.....Advertisement.....
.....Advertisement.....

Today's News

  • Acreage reporting deadline is July 15

    The Marion County Farm Service Agency would like to remind producers that July 15 is the deadline for reporting spring seeded crops.  
    Examples of crops to be reported are corn, soybeans, tobacco, hay, pasture and CRP.  Producers are urged to report the crops as soon as possible to avoid extended waits near the deadline.  You may contact the office at 270-692-3341 for additional information.

  • What to wear, not to wear at MCHS

    Marion County High School requested that the Enterprise publish the school’s dress code prior to the first day of school so that parents would know what school clothes to buy for their child.
    The following was emailed to the Enterprise last week:
    Marion County High School’s primary focus is to provide students a solid academic foundation in an effort to prepare them for life following high school.  While the dress code does allow some freedom we do require students to dress in a manner that is respectful and does not distract from learning.  

  • Historical marker dedicated to Camp Crittenden

    The Kentucky Historical Society recently dedicated a historical marker that notes the importance of Camp Crittenden in the Civil War.
    Dedication ceremonies took place June 27 at the Lebanon National Cemetery, which is located on Highway 208 in Lebanon.

  • Lebanon City Council approves roadwork

    The Lebanon City Council approved more than $225,000 worth of new roadwork recently.
    Prior to the council’s June 22 meeting, there was a public hearing regarding the motor fuels fund and Local Government Economic Assistance Fund. According to the city, estimated receipts from the Commonwealth of Kentucky for 2015-16 will be $107,000 and the carryover from the previous year is $273,000. Some of those funds will be used for new roadwork, which was approved by the council. The roadwork includes:
    • George Street: $25,600
    • Bruce Street: $23,831

  • Reduce, Reuse, Recycle

    The City of Lebanon continues to operate a citywide recycling program for door-to-door collection of household recyclable materials. Recyclables should be placed on the curb on the scheduled day for pickup. If it rains, pickup will be continued the following day.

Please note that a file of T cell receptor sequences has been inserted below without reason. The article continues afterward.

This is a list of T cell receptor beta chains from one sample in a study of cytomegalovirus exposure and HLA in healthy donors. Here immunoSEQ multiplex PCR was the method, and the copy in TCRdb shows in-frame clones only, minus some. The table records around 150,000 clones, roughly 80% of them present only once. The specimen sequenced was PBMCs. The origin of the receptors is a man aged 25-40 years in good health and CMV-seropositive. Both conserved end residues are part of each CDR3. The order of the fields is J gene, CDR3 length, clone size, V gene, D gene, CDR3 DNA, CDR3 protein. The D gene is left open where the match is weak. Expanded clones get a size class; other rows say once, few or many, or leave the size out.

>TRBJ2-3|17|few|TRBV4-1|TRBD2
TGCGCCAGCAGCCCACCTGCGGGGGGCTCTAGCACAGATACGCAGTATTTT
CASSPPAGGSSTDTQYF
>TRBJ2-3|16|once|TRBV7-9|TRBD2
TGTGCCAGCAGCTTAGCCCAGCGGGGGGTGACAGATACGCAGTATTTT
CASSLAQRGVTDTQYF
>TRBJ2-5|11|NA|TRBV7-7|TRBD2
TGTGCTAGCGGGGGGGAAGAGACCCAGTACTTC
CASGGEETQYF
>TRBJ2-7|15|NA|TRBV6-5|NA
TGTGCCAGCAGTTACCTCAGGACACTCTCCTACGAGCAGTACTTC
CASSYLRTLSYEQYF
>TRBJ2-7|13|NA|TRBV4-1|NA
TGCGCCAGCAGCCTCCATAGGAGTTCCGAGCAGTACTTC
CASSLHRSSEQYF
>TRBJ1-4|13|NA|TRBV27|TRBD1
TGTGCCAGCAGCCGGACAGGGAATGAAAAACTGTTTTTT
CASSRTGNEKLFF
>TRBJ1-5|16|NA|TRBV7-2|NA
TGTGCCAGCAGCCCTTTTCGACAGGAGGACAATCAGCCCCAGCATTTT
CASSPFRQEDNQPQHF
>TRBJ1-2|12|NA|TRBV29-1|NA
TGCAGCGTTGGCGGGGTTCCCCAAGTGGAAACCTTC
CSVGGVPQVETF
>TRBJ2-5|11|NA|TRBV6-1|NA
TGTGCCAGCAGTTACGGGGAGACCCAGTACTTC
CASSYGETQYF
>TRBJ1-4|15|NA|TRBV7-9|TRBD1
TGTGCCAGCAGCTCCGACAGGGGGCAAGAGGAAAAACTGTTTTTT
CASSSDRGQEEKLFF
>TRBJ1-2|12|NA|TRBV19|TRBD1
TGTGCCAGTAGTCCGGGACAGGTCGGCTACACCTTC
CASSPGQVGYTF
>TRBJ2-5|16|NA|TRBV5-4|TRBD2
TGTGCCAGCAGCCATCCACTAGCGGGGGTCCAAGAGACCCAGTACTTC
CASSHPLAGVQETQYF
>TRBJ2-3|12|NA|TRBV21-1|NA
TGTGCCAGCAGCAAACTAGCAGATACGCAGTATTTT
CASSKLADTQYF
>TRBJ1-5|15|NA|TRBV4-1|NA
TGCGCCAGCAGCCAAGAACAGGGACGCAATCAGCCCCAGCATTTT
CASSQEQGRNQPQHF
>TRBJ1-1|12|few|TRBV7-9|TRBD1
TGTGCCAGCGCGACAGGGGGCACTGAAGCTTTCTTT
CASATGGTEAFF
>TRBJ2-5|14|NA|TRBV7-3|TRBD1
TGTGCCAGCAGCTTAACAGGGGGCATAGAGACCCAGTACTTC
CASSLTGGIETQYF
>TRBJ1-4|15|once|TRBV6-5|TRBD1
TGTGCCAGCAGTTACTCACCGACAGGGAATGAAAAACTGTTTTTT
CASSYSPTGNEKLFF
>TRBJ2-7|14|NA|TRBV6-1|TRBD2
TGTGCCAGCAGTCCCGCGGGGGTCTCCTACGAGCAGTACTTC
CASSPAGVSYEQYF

• Akers hired as Glasscock Elementary principal

    Angie Akers will be the next principal at Glasscock Elementary School. She had been the school's assistant principal.

    The GES School-Based Decision Making Council announced Tuesday that Akers would be replacing Jennifer Brogle, who announced in May that she would be resigning due to family needs.

    Akers previously worked as the library media specialist at Glasscock and the interim assistant principal at Marion County High School.

    Look for more about Akers in an upcoming edition.

  • Chamber director resigns

    Stacy Mattingly has resigned as the executive director of the Marion County Chamber of Commerce.

    In a letter received July 3 by the chamber’s board of directors, Mattingly expressed her gratitude to the current and past board members. Mattingly has served as the chamber director since 2008.

    “I’ve greatly enjoyed and appreciated the opportunities I’ve had and I’ve learned,” she wrote.

  • Summer servings

    If it’s up to Marion County Public Schools, no child in the community will go hungry during summer break.
    MCPS is participating in the Summer Food Service Program, which it has been doing for more than 20 years, according to Troy Benningfield, who has been serving as the district’s food service director during the past school year.

  • Loretto teen injured in accident

    At 2:38 p.m., July 1, the Marion County Sheriff’s Office received the report of a one-vehicle collision with injuries on Highway 49 (Loretto Road) approximately two miles south of Loretto. Hope Riggs, 18, of Loretto was operating a 2002 Pontiac traveling north when she lost control of her vehicle, left the roadway and came to rest in a creek. Riggs was transported to Spring View Hospital by Marion County EMS for treatment of non-life threatening injuries. Deputy Sheriff Courtney Deering investigated.

     

  • Drugs remain an issue for industry, community

    About a year ago, the Marion County Economic Development Office hosted a Friday Forum discussion about drugs and drug treatment options in the community. At that time, Economic Development Director Tom Lund said local industry officials have expressed concerns about new employees being unable to pass drug tests, according to Lund.
    In a recent phone interview, he said that problems remain.
    “It’s not any worse, but from what I can find out, it’s not any better,” Lund said.